EPA Drinking Water Preliminary Regulatory Determination on Perchlorate

November 5, 2008

Administrator Stephen L. Johnson
Water Docket, Environmental Protection Agency
2822T, 1200 Pennsylvania Ave., NW
Washington, D.C. 20460

RE: Drinking Water: Preliminary Regulatory Determination on Perchlorate,
Federal Register October 10, 2008, (73 FR 60262) (FRL-8727-6)
Docket Number: EPA-HQ-OW-2008-0692

Dear Mr. Stephen Johnson,

The Pacific Institute would like to formally submit the following comments on the Environmental Protection Agency’s (EPA) Drinking Water Preliminary Regulatory Determination on Perchlorate. After reviewing the Preliminary Determination and relevant literature, we do not agree with the EPA’s determination that regulating perchlorate presents no “meaningful opportunity for health risk reduction for persons served by public water systems.” While we recognize that the science upon which the determination is based has been contested, our comments address a number of further concerns, including the protection of vulnerable populations; the impacts that the determination will have on remediation efforts and future monitoring; and the criteria for what is considered to be a “meaningful opportunity” for protection of public health.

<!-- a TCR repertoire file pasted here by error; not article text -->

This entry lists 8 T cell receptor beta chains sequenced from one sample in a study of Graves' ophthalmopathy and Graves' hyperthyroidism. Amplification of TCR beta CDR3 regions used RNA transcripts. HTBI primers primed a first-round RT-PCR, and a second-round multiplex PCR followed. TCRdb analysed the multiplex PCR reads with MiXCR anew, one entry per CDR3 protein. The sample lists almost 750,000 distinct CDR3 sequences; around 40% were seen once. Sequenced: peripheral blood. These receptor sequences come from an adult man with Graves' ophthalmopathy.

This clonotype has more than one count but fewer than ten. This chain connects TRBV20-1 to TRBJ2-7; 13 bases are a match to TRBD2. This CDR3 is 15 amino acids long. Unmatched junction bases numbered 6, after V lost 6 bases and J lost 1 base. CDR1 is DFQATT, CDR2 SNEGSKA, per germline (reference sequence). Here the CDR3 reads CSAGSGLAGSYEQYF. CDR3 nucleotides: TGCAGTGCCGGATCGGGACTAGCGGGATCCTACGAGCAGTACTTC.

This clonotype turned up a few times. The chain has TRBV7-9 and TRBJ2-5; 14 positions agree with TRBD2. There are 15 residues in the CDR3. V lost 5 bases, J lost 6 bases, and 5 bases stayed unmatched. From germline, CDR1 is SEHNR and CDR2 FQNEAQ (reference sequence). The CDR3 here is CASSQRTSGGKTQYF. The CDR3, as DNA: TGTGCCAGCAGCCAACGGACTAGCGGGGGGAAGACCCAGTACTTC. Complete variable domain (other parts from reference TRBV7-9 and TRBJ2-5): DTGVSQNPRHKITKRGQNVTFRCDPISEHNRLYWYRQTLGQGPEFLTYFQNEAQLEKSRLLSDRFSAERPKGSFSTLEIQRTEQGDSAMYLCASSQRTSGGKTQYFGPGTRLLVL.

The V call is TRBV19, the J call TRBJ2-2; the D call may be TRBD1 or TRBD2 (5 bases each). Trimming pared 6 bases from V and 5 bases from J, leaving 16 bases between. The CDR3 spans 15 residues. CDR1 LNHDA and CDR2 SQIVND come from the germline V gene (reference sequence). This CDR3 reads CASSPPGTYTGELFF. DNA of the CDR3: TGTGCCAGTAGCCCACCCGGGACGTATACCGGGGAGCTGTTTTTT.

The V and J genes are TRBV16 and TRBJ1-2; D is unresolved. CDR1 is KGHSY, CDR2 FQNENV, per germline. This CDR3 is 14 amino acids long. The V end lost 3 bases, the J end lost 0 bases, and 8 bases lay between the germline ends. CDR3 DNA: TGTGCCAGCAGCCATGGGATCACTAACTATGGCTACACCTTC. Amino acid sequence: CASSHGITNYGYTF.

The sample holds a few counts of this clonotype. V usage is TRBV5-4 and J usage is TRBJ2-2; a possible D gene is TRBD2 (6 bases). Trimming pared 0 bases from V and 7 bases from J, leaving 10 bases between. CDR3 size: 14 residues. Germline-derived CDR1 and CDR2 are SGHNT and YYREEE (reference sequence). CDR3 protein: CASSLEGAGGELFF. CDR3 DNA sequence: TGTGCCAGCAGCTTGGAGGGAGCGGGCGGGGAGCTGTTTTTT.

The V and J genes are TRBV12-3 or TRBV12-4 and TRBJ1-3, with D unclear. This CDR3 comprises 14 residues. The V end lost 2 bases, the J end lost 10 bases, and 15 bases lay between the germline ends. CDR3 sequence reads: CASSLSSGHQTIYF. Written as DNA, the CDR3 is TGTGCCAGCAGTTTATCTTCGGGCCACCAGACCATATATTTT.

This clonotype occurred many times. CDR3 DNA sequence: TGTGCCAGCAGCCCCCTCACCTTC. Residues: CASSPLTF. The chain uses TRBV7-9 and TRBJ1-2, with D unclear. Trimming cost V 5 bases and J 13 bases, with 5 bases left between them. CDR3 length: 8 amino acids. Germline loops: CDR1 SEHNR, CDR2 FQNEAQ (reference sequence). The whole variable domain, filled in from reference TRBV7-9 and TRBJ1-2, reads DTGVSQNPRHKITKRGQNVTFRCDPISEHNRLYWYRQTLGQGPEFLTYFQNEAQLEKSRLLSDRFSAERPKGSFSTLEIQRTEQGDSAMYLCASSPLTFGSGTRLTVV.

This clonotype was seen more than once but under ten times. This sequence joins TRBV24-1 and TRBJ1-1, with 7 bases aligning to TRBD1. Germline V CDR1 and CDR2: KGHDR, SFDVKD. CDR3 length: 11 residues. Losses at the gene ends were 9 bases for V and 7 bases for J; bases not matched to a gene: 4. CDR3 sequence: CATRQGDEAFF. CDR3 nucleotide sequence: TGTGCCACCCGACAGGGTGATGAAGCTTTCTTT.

Concern raised by the Children’s Health Advisory Committee regarding the unique levels of exposure and developmental impacts of perchlorate on breast-fed infants were not addressed, and the reference dose1 upon which the EPA based the preliminary decision may not adequately protect the health of breast-fed infants. While the health risk posed by perchlorate to fetuses of pregnant women with hypothyroidism was considered in the preliminary regulatory determination, we are concerned that the health risk to breast-fed infants was not adequately addressed.

Recommendations provided by the Children’s Health Protection Advisory Committee (CHPAC) in its March 8, 2006 letter have not been appropriately adopted, which is especially disconcerting in light of the U.S. Government Accountability Office’s (GAO )recent finding that the EPA has routinely failed to respond to this committee’s findings. Despite the EPA’s recognition that children may be more vulnerable to environmental hazards, the GAO found that the EPA has failed to proactively seek advice from the CHPAC and “largely disregarded key recommendations” from the committee. In the case of perchlorate, the committee emphasized the higher exposure of infants to perchlorate and greater susceptibility to serious negative effects associated with perchlorate exposure. Neither of these issues, however, was given adequate consideration in the Preliminary Determination. […]

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